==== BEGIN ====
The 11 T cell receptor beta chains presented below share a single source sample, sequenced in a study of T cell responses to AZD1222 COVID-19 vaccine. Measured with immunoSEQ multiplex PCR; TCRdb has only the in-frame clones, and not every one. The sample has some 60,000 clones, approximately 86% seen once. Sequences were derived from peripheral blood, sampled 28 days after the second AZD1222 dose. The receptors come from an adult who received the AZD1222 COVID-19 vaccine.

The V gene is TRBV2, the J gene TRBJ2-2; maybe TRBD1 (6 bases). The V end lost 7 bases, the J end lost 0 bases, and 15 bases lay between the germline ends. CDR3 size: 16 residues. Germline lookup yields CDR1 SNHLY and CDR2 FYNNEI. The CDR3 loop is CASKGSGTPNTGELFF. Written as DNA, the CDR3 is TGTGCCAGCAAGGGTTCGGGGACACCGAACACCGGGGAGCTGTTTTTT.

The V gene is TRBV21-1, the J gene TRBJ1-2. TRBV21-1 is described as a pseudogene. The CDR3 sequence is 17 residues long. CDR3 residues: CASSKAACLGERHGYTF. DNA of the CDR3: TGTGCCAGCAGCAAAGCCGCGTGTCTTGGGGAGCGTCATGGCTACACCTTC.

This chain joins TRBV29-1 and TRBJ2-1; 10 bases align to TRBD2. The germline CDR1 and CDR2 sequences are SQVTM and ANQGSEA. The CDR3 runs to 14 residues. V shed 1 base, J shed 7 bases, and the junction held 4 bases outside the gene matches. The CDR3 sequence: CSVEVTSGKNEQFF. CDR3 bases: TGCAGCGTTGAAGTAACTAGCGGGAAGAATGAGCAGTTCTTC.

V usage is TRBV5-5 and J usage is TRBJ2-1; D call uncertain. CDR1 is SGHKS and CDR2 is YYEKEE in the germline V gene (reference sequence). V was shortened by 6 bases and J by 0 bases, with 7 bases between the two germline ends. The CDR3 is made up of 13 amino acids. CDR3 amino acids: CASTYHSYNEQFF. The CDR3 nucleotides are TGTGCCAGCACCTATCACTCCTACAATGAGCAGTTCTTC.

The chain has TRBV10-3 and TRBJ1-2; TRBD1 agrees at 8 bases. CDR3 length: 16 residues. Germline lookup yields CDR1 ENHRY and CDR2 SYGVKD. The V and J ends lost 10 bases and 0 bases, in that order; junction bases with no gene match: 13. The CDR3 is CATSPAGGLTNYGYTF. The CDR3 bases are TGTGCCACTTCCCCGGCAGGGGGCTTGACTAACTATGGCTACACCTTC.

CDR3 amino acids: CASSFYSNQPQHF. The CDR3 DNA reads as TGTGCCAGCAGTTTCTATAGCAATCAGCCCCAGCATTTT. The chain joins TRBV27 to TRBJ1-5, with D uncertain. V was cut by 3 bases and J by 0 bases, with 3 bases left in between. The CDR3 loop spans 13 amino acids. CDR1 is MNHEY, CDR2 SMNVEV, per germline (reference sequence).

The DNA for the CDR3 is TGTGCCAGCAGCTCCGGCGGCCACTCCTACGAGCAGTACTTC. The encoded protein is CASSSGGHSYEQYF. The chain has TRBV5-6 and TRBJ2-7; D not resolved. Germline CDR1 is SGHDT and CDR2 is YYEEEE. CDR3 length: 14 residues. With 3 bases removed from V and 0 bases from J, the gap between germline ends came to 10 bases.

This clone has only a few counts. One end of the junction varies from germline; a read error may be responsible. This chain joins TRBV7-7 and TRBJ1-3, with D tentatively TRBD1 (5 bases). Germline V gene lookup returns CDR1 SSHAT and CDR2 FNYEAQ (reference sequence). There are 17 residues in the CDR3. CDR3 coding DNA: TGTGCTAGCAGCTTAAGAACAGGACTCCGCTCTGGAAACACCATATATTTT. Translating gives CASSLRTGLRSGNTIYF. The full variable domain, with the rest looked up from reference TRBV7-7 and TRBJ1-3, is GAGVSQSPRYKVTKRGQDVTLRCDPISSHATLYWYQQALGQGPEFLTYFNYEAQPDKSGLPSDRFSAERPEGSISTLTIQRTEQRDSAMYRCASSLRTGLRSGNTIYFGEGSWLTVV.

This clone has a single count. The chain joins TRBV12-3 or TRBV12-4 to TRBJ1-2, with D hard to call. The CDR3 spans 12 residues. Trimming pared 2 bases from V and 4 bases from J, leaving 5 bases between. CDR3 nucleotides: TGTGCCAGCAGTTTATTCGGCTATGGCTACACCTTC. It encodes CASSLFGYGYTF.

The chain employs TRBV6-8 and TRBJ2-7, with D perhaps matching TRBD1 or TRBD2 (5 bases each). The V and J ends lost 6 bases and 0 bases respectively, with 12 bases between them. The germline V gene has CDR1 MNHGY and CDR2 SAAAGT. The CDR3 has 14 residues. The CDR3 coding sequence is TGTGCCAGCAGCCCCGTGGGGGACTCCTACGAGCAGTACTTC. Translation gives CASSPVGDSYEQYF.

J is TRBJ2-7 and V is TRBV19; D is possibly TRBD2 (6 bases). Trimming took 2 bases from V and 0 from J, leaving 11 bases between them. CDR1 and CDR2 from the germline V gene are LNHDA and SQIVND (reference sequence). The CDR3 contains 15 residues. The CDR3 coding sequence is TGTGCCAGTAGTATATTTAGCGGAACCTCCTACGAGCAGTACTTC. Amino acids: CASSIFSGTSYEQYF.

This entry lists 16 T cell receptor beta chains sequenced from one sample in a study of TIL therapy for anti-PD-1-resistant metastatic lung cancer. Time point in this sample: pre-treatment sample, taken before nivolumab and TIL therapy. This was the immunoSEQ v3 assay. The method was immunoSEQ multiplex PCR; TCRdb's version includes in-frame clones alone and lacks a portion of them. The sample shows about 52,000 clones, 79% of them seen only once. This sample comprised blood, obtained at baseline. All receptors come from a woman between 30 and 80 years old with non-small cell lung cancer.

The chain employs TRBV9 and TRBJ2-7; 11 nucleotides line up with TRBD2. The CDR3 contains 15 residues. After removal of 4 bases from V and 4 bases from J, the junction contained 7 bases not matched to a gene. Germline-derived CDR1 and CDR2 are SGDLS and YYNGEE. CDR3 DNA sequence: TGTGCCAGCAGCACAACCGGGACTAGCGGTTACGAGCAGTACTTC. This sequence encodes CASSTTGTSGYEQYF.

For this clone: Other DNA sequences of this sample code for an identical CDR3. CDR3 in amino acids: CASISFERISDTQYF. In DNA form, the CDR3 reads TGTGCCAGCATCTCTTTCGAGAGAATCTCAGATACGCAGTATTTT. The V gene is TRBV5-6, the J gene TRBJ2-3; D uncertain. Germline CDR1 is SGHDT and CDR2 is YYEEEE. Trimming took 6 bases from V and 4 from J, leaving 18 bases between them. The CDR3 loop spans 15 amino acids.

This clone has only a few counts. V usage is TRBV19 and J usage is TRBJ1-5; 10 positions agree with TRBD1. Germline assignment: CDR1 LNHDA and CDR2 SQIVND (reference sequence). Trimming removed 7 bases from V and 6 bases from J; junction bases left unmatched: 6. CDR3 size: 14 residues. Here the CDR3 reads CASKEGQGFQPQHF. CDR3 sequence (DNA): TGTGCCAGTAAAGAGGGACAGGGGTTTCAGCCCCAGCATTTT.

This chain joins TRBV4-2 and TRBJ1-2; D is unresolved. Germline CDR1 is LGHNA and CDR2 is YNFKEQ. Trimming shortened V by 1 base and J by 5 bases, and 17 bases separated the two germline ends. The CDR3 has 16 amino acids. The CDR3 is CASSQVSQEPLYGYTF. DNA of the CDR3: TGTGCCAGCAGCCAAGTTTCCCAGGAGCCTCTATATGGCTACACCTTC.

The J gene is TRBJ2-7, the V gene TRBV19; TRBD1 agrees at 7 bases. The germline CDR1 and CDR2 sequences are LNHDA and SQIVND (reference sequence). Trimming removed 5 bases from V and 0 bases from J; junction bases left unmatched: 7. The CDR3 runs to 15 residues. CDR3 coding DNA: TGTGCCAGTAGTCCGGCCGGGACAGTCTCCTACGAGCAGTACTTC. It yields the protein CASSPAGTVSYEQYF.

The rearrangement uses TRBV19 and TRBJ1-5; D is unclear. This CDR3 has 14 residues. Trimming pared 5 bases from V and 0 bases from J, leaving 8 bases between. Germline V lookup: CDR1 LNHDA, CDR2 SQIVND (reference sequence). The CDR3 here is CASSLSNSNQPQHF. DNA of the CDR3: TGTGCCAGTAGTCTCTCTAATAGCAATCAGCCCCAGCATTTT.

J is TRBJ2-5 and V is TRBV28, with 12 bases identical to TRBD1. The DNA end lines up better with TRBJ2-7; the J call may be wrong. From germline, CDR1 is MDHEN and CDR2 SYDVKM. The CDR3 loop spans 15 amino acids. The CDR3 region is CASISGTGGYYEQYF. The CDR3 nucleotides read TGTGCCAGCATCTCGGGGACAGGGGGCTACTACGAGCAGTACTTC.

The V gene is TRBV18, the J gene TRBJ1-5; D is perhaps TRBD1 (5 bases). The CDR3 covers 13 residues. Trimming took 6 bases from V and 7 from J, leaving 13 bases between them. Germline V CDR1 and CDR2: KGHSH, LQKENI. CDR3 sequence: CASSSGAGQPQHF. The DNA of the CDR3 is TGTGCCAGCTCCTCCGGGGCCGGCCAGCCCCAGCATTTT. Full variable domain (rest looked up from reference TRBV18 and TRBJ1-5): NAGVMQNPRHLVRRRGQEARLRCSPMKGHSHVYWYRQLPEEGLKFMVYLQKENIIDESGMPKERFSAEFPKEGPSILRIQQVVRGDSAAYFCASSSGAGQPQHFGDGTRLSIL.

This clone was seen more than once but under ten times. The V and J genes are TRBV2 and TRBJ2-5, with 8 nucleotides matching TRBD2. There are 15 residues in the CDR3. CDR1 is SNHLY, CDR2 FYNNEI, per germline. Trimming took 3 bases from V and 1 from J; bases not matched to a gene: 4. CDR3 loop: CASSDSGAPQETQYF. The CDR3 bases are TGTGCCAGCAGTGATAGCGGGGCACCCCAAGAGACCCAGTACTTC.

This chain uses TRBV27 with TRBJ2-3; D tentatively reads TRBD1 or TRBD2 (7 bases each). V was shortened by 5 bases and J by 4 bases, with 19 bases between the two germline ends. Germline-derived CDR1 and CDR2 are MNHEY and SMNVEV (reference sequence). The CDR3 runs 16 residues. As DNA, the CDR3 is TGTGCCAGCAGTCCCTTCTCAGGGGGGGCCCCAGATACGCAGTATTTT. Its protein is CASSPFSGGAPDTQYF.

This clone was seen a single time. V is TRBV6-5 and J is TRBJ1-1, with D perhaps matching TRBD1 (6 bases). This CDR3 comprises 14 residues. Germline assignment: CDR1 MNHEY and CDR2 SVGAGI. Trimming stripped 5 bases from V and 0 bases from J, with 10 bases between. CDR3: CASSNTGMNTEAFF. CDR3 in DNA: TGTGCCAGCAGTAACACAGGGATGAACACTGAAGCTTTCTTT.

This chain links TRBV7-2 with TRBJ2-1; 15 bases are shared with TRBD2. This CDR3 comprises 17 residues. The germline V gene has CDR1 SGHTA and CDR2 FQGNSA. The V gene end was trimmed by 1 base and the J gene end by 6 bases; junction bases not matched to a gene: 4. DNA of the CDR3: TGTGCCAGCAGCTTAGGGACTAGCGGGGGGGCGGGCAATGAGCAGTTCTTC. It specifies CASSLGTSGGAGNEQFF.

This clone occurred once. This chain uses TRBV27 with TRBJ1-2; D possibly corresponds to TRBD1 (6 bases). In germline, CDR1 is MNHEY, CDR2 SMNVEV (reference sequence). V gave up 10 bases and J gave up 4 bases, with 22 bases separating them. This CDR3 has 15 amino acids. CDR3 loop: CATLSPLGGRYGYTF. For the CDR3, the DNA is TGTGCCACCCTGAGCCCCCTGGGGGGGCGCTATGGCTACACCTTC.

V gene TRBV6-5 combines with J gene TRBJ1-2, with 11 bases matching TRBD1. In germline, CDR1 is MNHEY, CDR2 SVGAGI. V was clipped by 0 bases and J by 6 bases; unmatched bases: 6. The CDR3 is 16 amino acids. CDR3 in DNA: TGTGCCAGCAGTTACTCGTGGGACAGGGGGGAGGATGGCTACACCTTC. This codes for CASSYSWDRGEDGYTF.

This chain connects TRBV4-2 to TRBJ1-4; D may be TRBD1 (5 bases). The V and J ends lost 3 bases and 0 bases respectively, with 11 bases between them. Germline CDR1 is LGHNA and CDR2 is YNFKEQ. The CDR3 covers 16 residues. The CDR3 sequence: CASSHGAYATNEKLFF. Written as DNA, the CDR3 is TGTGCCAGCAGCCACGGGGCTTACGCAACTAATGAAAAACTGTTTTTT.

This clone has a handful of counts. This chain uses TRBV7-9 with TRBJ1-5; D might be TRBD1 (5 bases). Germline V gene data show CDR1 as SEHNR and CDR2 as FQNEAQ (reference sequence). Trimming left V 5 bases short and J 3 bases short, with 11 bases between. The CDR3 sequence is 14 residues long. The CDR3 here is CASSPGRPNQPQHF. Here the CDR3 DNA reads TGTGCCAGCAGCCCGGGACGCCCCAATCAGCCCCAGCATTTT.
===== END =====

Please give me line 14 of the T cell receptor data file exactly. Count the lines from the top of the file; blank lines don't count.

The chain employs TRBV9 and TRBJ2-7; 11 nucleotides line up with TRBD2. The CDR3 contains 15 residues. After removal of 4 bases from V and 4 bases from J, the junction contained 7 bases not matched to a gene. Germline-derived CDR1 and CDR2 are SGDLS and YYNGEE. CDR3 DNA sequence: TGTGCCAGCAGCACAACCGGGACTAGCGGTTACGAGCAGTACTTC. This sequence encodes CASSTTGTSGYEQYF.